Booksellers recommend: December 2022
Booksellers recommend: December 2022
Initiative Booksellers recommend responds to the request of readers eager for suggestions. Every month, a commission made up of fifteen booksellers, after many passionate and fascinating discussions, determines a selection of five books. Essays, comics, novels for children or for adults, from here and elsewhere, these five books are sold in bookstores that are members of our network. This initiative is an excellent opportunity to promote books that are considered particularly valuable, as well as to emphasize the essential role of your bookseller. Here is the December election.
Revenge of the Librarian
Tom Gauld (alto)
Is there anything more wonderful than someone who manages to appeal to our intelligence, our silliness, our general culture, our most beautiful as well as our most evil feelings, our thirst for fun, inventiveness, beauty, humor and poetry, all without histrionics, into an original and diverse way and in a format that fits wonderfully into a Christmas stocking? Asking a question is a bit like answering it. If you liked it You’re all jealous of my jetpack, In the kitchen with Kafka or Smoky theory department, you already know you’ll like this one too. If you haven’t, it’s probably because you haven’t read them yet, but don’t worry: it’s never too late to do the right thing!
Philippe FortinMarie-Laura (Jonquière) bookstore
Extraordinary forgotten T.3: They were America
Serge Bouchard and Marie-Christine Lévesque (Lux)
There is something deeply moving about reading this last volume The forgotten extraordinary. Not only is this work the swan song of Marie-Christine Lévesque (who, as the publisher reminds us in the preface, was fully involved in the process of writing the manuscript), but every page of this book exudes boundless love and admiration for the first peoples of America. Since Serge Bouchard dedicated part of his life to getting to know the culture and history of these great nations, it was only natural to close the adventure with the exploits of Donnacona, Anadabijou, Membertou, Tesswehas, Élisabeth Montour, Pontiac, Kondiaronk and many more.
It’s also an emotion to see Serge Bouchard following in the footsteps of the great Eduardo Galeano. Freely inspired in its form by Remembering the fire, They were America could fit between the pages of this masterpiece of Uruguayan literature to see only fire. A literary dedication that delights without common sense cooling fan from Galeano that I am.
And as if we have no reason to love this book, it is richly illustrated by artist Terry Randy Awashish, Atikamekw Nehirowisiw a native of Opitciwan. (To find out to go.)
Much more than a call to put these unparalleled peoples back at the center of our national history, They were America is a reminder that First Nations have shaped Quebec and will continue to shape it for years to come.
Gabriel GuerinPantoute bookstore (Quebec)
How can we define wood? That’s what Arboretum he tries to answer. This book, rich in photos and pictures of all kinds, is presented in the form of an index representing the types of trees according to the composition of the forest, but also the ecosystems in which they develop. The book deals with the presentation of individual varieties, closely examining the various characteristics presented. In addition to the concepts of botany, it also integrates concepts related to geography and history. Arboretum is a sumptuous work that helps to think about the forest.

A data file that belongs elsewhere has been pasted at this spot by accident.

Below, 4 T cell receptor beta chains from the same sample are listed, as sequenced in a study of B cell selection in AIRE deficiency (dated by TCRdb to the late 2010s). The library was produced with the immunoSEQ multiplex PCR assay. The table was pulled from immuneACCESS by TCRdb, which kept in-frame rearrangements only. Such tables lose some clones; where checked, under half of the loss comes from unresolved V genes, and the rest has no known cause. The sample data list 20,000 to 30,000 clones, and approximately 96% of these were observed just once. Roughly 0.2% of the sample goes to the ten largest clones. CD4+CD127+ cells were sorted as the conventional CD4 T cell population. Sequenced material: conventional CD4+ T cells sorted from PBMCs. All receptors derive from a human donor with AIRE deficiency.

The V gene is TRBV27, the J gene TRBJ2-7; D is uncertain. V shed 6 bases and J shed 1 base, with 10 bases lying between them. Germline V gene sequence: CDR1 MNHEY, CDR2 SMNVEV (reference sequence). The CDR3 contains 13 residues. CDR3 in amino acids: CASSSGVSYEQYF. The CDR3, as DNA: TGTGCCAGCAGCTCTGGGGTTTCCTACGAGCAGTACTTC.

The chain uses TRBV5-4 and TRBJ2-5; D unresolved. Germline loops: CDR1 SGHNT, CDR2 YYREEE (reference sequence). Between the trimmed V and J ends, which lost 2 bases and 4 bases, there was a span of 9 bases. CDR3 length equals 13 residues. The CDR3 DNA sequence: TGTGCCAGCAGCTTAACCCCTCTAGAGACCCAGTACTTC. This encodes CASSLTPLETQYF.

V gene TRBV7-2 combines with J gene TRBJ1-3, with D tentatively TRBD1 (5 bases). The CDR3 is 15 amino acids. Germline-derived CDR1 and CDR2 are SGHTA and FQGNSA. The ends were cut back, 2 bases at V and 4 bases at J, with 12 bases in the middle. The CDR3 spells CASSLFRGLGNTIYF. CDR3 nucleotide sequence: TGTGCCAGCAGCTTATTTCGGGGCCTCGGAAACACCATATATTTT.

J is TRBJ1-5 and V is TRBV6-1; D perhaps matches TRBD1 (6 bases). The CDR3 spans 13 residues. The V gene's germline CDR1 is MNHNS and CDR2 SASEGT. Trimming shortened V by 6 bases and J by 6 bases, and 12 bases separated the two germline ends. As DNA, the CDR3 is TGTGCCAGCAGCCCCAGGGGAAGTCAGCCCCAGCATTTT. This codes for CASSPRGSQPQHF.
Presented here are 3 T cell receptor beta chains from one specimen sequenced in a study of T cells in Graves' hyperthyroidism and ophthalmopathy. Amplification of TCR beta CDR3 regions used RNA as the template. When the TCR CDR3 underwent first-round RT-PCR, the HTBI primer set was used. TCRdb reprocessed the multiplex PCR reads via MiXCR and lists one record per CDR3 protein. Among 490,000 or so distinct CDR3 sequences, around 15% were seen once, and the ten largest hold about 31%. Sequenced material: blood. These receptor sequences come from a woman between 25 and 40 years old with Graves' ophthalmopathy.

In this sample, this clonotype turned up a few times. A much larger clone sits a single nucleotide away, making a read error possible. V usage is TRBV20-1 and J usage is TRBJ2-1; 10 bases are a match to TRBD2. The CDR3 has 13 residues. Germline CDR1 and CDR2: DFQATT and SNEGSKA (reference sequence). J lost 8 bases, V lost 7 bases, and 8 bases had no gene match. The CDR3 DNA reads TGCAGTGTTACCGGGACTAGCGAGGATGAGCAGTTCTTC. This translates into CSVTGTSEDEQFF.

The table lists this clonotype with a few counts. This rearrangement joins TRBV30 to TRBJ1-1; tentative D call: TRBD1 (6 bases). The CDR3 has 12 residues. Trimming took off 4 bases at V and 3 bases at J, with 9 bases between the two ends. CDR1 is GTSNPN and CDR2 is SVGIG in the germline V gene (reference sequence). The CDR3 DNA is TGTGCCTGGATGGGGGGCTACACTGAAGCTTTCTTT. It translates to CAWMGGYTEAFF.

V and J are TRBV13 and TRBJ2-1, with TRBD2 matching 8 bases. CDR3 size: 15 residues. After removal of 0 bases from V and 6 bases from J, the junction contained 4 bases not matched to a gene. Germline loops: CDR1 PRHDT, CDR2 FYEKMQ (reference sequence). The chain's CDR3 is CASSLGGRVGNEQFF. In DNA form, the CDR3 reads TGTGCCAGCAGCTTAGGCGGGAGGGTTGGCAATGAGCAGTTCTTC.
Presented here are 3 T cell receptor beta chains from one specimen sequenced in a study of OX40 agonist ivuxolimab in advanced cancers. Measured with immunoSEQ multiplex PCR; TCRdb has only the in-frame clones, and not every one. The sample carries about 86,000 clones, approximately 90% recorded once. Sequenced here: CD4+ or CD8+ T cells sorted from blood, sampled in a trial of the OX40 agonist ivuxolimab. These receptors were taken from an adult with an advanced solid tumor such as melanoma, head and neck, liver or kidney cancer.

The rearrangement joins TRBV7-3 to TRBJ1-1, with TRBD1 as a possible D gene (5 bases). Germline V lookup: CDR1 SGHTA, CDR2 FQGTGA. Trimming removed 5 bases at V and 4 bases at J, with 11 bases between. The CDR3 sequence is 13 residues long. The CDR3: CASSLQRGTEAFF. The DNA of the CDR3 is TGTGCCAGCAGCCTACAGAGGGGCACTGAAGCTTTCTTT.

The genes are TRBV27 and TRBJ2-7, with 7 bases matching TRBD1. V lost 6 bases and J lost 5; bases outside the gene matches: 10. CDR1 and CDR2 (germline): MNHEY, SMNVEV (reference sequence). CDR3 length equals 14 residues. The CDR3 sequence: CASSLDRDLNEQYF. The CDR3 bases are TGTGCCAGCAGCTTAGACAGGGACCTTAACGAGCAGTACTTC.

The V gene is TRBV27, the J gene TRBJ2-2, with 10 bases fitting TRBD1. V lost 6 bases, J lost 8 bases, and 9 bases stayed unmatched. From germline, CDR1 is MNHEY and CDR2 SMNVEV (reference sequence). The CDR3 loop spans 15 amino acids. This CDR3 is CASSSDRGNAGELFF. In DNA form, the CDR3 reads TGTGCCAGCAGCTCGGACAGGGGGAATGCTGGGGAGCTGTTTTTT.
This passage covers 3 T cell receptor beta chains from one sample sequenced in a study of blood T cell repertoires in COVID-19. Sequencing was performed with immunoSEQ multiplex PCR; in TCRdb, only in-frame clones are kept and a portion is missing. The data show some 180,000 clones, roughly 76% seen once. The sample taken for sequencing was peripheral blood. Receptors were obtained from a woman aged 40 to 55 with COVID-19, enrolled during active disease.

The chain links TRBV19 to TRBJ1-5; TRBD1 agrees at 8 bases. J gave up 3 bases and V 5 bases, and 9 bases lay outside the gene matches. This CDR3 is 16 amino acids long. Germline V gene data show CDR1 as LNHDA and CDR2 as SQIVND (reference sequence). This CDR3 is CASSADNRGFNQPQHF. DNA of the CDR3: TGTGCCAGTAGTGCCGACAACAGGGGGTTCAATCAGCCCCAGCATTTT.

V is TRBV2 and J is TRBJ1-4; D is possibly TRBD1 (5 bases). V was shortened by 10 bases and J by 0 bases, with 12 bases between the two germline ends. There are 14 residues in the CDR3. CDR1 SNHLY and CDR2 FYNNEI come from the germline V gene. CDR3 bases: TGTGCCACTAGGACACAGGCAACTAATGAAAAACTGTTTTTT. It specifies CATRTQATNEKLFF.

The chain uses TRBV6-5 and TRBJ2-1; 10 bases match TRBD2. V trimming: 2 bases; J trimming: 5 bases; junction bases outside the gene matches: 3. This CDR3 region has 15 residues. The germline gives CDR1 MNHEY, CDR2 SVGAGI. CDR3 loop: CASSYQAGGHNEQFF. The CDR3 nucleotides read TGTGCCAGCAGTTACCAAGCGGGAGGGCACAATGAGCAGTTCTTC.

Susie LevesquePoint de suspension bookstore (Chicoutimi)
Boy with upside down feet
Francois Blais (Fidesz)
Nothing much is happening in Saint-Sévère and Adrienne, 14, would rather be in Trois-Rivières with her new friend Léonie than waste her time at the back of the queue with her little neighbor who is a slightly invasive 11-year-old. But when Joey, said the neighbor, disappears one summer morning, Adi becomes worried, especially when she receives a not-so-reassuring text message from an anonymous person who says they know where she is, and who says they know her, Elle. Léonie comes to join her, the two girls go in search of Joey, and little by little, Adi remembers a rather malicious former imaginary friend she played with when she was 8 years old. Would he come back for revenge? François Blais’ posthumous novel is made up of everything his readers love about him. Clever and very well constructed, this book for teenagers is also enjoyable (and scary!) for adults to read. The paranormal agrees with the more down-to-earth reality of adolescence, which the author understands very well. An excellent novel to enjoy before you rush because it will be the last.
Veronique TremblayVaugeois bookstore (Quebec)
Domain of rest
Emmanuelle Riendeau (Le Noroît)
“Tomorrow is a long-term project / When you know what to live / Contains torture” Sa Domain of rest, Emmanuelle Riendeau talks about the conflicting feelings she felt after the death of her father, a man she allowed to disappear after years of abuse. If the legacy of her alcoholism follows her, she still refuses to use this collection to try her father. In a way, the author honors him by drinking her last drink with him, poking her nose at the society that dictates what we should and shouldn’t do: “One more bullet / To the health of the dead / One more bullet / Cheers / What hasn’t killed us yet “
hyacinth ridgeMonet bookstore (Montreal)